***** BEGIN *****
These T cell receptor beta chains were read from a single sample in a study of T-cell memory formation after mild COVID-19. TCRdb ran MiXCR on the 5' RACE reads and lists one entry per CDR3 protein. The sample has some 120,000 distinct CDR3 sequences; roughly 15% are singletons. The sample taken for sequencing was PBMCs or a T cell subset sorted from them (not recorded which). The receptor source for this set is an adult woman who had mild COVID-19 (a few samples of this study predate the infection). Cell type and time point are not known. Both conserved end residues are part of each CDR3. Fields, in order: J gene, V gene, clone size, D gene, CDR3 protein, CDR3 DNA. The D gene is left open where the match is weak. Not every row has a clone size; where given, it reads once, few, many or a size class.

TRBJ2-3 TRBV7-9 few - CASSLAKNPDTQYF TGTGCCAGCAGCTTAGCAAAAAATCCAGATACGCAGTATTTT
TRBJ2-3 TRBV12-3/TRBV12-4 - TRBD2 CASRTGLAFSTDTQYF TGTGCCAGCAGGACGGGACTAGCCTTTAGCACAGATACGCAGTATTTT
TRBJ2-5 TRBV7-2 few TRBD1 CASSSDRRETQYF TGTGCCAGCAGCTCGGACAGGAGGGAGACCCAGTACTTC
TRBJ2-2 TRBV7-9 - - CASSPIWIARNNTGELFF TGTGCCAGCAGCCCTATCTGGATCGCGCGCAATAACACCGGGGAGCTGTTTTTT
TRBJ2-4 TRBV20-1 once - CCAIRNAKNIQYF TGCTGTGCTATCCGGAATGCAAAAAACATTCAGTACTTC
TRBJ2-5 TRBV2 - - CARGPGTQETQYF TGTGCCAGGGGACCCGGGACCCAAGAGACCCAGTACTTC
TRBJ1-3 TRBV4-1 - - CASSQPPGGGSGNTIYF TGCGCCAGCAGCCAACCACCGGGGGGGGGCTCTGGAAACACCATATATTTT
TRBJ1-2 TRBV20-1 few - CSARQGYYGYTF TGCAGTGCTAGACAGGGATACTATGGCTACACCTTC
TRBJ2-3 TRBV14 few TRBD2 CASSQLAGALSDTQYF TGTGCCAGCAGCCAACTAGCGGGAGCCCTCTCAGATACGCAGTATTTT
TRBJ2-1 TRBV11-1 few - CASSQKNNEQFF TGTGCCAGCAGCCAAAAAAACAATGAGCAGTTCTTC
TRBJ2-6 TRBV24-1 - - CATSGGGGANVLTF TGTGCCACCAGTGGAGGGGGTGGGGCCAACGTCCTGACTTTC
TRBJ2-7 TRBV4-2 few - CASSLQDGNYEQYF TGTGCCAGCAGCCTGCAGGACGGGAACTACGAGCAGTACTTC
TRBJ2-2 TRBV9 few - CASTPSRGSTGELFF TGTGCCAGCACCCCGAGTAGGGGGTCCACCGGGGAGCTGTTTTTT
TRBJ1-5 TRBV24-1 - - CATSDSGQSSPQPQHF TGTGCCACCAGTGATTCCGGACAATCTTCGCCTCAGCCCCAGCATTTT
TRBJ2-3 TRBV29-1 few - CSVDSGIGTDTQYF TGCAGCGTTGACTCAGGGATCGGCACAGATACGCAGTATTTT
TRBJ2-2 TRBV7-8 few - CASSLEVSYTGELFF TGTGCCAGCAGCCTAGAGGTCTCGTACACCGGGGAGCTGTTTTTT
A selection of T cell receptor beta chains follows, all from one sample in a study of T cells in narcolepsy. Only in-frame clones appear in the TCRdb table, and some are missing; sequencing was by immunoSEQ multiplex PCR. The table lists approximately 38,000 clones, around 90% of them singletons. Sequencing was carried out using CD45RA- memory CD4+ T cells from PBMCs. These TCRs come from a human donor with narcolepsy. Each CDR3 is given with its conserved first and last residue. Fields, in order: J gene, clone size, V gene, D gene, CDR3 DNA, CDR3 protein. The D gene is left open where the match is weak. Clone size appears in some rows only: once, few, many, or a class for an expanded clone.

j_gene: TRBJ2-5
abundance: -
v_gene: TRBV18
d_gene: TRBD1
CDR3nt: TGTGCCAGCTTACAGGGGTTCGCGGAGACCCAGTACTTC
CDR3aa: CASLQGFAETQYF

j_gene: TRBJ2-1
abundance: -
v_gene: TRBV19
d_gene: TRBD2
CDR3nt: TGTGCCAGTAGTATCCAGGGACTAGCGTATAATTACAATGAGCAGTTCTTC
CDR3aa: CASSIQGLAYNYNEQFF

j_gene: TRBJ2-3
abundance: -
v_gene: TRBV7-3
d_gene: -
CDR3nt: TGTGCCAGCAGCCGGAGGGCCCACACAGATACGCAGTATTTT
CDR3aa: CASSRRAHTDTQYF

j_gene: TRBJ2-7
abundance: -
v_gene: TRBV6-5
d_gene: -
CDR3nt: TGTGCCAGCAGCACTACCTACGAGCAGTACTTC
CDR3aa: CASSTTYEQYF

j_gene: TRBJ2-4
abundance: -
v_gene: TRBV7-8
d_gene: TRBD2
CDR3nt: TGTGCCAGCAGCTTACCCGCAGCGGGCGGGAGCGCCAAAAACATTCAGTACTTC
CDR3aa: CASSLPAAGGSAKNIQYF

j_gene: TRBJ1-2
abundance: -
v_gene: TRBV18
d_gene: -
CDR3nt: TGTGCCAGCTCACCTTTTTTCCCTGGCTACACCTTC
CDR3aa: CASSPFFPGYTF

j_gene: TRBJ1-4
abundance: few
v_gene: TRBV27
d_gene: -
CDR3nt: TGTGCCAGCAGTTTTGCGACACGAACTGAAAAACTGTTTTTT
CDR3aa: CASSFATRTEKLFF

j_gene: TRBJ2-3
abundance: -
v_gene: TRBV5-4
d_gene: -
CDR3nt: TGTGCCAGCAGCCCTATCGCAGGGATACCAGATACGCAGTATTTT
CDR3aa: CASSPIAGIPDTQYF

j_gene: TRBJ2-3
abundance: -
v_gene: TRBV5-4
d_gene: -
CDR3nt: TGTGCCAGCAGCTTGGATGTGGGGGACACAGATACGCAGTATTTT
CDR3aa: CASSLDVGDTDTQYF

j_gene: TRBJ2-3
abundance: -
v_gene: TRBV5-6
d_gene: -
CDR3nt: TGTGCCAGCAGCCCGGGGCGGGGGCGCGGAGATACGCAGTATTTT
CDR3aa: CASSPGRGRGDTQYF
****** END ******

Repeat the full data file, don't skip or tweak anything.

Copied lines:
These T cell receptor beta chains were read from a single sample in a study of T-cell memory formation after mild COVID-19. TCRdb ran MiXCR on the 5' RACE reads and lists one entry per CDR3 protein. The sample has some 120,000 distinct CDR3 sequences; roughly 15% are singletons. The sample taken for sequencing was PBMCs or a T cell subset sorted from them (not recorded which). The receptor source for this set is an adult woman who had mild COVID-19 (a few samples of this study predate the infection). Cell type and time point are not known. Both conserved end residues are part of each CDR3. Fields, in order: J gene, V gene, clone size, D gene, CDR3 protein, CDR3 DNA. The D gene is left open where the match is weak. Not every row has a clone size; where given, it reads once, few, many or a size class.

TRBJ2-3 TRBV7-9 few - CASSLAKNPDTQYF TGTGCCAGCAGCTTAGCAAAAAATCCAGATACGCAGTATTTT
TRBJ2-3 TRBV12-3/TRBV12-4 - TRBD2 CASRTGLAFSTDTQYF TGTGCCAGCAGGACGGGACTAGCCTTTAGCACAGATACGCAGTATTTT
TRBJ2-5 TRBV7-2 few TRBD1 CASSSDRRETQYF TGTGCCAGCAGCTCGGACAGGAGGGAGACCCAGTACTTC
TRBJ2-2 TRBV7-9 - - CASSPIWIARNNTGELFF TGTGCCAGCAGCCCTATCTGGATCGCGCGCAATAACACCGGGGAGCTGTTTTTT
TRBJ2-4 TRBV20-1 once - CCAIRNAKNIQYF TGCTGTGCTATCCGGAATGCAAAAAACATTCAGTACTTC
TRBJ2-5 TRBV2 - - CARGPGTQETQYF TGTGCCAGGGGACCCGGGACCCAAGAGACCCAGTACTTC
TRBJ1-3 TRBV4-1 - - CASSQPPGGGSGNTIYF TGCGCCAGCAGCCAACCACCGGGGGGGGGCTCTGGAAACACCATATATTTT
TRBJ1-2 TRBV20-1 few - CSARQGYYGYTF TGCAGTGCTAGACAGGGATACTATGGCTACACCTTC
TRBJ2-3 TRBV14 few TRBD2 CASSQLAGALSDTQYF TGTGCCAGCAGCCAACTAGCGGGAGCCCTCTCAGATACGCAGTATTTT
TRBJ2-1 TRBV11-1 few - CASSQKNNEQFF TGTGCCAGCAGCCAAAAAAACAATGAGCAGTTCTTC
TRBJ2-6 TRBV24-1 - - CATSGGGGANVLTF TGTGCCACCAGTGGAGGGGGTGGGGCCAACGTCCTGACTTTC
TRBJ2-7 TRBV4-2 few - CASSLQDGNYEQYF TGTGCCAGCAGCCTGCAGGACGGGAACTACGAGCAGTACTTC
TRBJ2-2 TRBV9 few - CASTPSRGSTGELFF TGTGCCAGCACCCCGAGTAGGGGGTCCACCGGGGAGCTGTTTTTT
TRBJ1-5 TRBV24-1 - - CATSDSGQSSPQPQHF TGTGCCACCAGTGATTCCGGACAATCTTCGCCTCAGCCCCAGCATTTT
TRBJ2-3 TRBV29-1 few - CSVDSGIGTDTQYF TGCAGCGTTGACTCAGGGATCGGCACAGATACGCAGTATTTT
TRBJ2-2 TRBV7-8 few - CASSLEVSYTGELFF TGTGCCAGCAGCCTAGAGGTCTCGTACACCGGGGAGCTGTTTTTT
A selection of T cell receptor beta chains follows, all from one sample in a study of T cells in narcolepsy. Only in-frame clones appear in the TCRdb table, and some are missing; sequencing was by immunoSEQ multiplex PCR. The table lists approximately 38,000 clones, around 90% of them singletons. Sequencing was carried out using CD45RA- memory CD4+ T cells from PBMCs. These TCRs come from a human donor with narcolepsy. Each CDR3 is given with its conserved first and last residue. Fields, in order: J gene, clone size, V gene, D gene, CDR3 DNA, CDR3 protein. The D gene is left open where the match is weak. Clone size appears in some rows only: once, few, many, or a class for an expanded clone.

j_gene: TRBJ2-5
abundance: -
v_gene: TRBV18
d_gene: TRBD1
CDR3nt: TGTGCCAGCTTACAGGGGTTCGCGGAGACCCAGTACTTC
CDR3aa: CASLQGFAETQYF

j_gene: TRBJ2-1
abundance: -
v_gene: TRBV19
d_gene: TRBD2
CDR3nt: TGTGCCAGTAGTATCCAGGGACTAGCGTATAATTACAATGAGCAGTTCTTC
CDR3aa: CASSIQGLAYNYNEQFF

j_gene: TRBJ2-3
abundance: -
v_gene: TRBV7-3
d_gene: -
CDR3nt: TGTGCCAGCAGCCGGAGGGCCCACACAGATACGCAGTATTTT
CDR3aa: CASSRRAHTDTQYF

j_gene: TRBJ2-7
abundance: -
v_gene: TRBV6-5
d_gene: -
CDR3nt: TGTGCCAGCAGCACTACCTACGAGCAGTACTTC
CDR3aa: CASSTTYEQYF

j_gene: TRBJ2-4
abundance: -
v_gene: TRBV7-8
d_gene: TRBD2
CDR3nt: TGTGCCAGCAGCTTACCCGCAGCGGGCGGGAGCGCCAAAAACATTCAGTACTTC
CDR3aa: CASSLPAAGGSAKNIQYF

j_gene: TRBJ1-2
abundance: -
v_gene: TRBV18
d_gene: -
CDR3nt: TGTGCCAGCTCACCTTTTTTCCCTGGCTACACCTTC
CDR3aa: CASSPFFPGYTF

j_gene: TRBJ1-4
abundance: few
v_gene: TRBV27
d_gene: -
CDR3nt: TGTGCCAGCAGTTTTGCGACACGAACTGAAAAACTGTTTTTT
CDR3aa: CASSFATRTEKLFF

j_gene: TRBJ2-3
abundance: -
v_gene: TRBV5-4
d_gene: -
CDR3nt: TGTGCCAGCAGCCCTATCGCAGGGATACCAGATACGCAGTATTTT
CDR3aa: CASSPIAGIPDTQYF

j_gene: TRBJ2-3
abundance: -
v_gene: TRBV5-4
d_gene: -
CDR3nt: TGTGCCAGCAGCTTGGATGTGGGGGACACAGATACGCAGTATTTT
CDR3aa: CASSLDVGDTDTQYF

j_gene: TRBJ2-3
abundance: -
v_gene: TRBV5-6
d_gene: -
CDR3nt: TGTGCCAGCAGCCCGGGGCGGGGGCGCGGAGATACGCAGTATTTT
CDR3aa: CASSPGRGRGDTQYF